What sounds might be appropriate for aikido?
I would say perhaps ee ho sa, as that is what the aikikai people use for funa kogi undo in kyushu, and I am not sure what else.

Bruce Baker
05-23-2002, 09:19 AM
I think we tried to cover the sounds that increase power of strikes, throws, up, down etc.... But it did not seem to wander into Kiai sounds, did it?

If you listen to some of the sounds that O'Sensei was using in different conditions, there is a slightly different sound to them. It could be that his studys of sound, found in the Kotodama for us today, do indeed have effects on the living vibrations of life. In fact, across the board, most teachers point to different sounds increasing the power of different movements, not just in Asian martial arts, but around the world.

The fact that different great martial artists discover the use of sound at different pitch than we would assume the sounds to be effective in normal speaking pitch, is one of the wonders of Kiai?

This is another area to be studied and realized as more and more people will use the sound of their voice as a weapon. I guess the old joke about your mother-in-laws voice wasn't as funny as it was alluding to a real prospect?

Cultivating a number of sounds that enhance your techniques is not as easy as focusing on one sound or variance of sound for forward or down ... which are the primary movements of most peoples Kiai. So I must agree, we do not normally use kiai in many of our Aikido classes or techniques, but then again, how much force do you intend to use on your partner? Enough to do the technique, or too much to cause pain and injury?

No. If we use the sounds of movement, it is kept to individual warmup practice, bokken, jo, or even your off the mat practice ... not during classes where these sounds would indicate distrack the attention of the practitioners, or cause injury.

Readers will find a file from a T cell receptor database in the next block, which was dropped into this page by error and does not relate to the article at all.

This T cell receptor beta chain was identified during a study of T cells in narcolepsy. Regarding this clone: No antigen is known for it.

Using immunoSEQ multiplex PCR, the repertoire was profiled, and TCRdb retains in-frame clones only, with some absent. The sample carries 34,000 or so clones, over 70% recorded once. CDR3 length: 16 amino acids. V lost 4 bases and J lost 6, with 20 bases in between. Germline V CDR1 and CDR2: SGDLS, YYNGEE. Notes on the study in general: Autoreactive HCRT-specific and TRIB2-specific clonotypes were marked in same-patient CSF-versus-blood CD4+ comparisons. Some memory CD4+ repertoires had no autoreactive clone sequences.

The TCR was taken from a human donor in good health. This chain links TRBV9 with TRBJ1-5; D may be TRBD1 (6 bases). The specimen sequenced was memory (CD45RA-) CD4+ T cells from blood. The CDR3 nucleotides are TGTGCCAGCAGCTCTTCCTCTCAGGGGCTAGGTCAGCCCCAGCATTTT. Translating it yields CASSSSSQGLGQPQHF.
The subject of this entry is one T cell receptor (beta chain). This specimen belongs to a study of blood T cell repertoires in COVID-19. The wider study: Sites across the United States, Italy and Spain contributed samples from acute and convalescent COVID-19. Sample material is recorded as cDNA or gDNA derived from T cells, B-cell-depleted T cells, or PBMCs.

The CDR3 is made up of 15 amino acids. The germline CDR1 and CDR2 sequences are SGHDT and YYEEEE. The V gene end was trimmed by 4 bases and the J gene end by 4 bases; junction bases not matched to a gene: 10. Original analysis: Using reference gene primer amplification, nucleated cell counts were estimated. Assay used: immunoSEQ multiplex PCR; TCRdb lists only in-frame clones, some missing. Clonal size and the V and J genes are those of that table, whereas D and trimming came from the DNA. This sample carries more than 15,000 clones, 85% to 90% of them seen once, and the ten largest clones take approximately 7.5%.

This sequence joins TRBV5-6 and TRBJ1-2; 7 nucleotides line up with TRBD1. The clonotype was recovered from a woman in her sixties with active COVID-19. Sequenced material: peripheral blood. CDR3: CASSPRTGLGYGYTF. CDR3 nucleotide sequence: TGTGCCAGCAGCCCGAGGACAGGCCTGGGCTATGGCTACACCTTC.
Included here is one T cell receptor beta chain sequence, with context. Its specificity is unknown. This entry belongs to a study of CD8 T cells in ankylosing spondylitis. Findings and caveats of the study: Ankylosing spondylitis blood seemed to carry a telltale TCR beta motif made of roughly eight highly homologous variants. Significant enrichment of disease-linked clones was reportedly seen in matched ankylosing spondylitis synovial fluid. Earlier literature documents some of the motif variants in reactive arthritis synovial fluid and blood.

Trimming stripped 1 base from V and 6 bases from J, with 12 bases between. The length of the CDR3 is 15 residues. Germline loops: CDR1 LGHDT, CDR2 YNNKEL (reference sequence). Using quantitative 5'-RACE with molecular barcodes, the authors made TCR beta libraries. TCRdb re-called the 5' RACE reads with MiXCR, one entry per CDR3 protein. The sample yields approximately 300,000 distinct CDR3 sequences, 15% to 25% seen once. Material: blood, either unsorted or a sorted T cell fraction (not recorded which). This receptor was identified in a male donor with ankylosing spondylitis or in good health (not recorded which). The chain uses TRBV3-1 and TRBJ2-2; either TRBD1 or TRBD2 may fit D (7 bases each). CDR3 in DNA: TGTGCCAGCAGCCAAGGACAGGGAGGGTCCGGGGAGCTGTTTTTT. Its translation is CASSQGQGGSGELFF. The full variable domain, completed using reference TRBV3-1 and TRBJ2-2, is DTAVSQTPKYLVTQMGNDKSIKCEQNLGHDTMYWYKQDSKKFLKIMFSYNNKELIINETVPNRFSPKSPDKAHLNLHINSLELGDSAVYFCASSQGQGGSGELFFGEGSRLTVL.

Which brings up another subject of different sounds for kiai ...

Greg Jennings
05-23-2002, 10:57 AM
Originally posted by Jim23
I just realized something. Aokidikas don't kiai! Is this really the case, or have I just not seen it? Maybe it's not in harmony with aiki?

This is really odd, as all (most?) martial arts use the kiai.

Weird.

It all depends on the style of aikido, the instructor and the individual.

E.g.:
The Iwama style promotes kiai-ing. We're an Iwama-ish dojo. My instructor and I (I'm the senior student) kiai all the time. But there are still students in the dojo that don't feel comfortable kiai-ing.

Best Regards,

erikmenzel
05-23-2002, 12:16 PM
Originally posted by Jim23
I just realized something. Aikidokas don't kiai!

Damn, does this mean I have been doing it wrong for the last decade?? :blush: :D

Don_Modesto
05-23-2002, 02:58 PM
Re: Survey of Kiai in your dojos

quote:
--------------------------------------------------------------------------------
Originally posted by thomasgroendal
What I would really like talk about is kiai.
1. Who does it in their dojo, and who doesn't?
2. What is the tradition of when, how, where taught by your dojo.
4. ....my finally question is what do you kiai, (haiya! e-! iei! ho!)

--------------------------------------------------------------------------------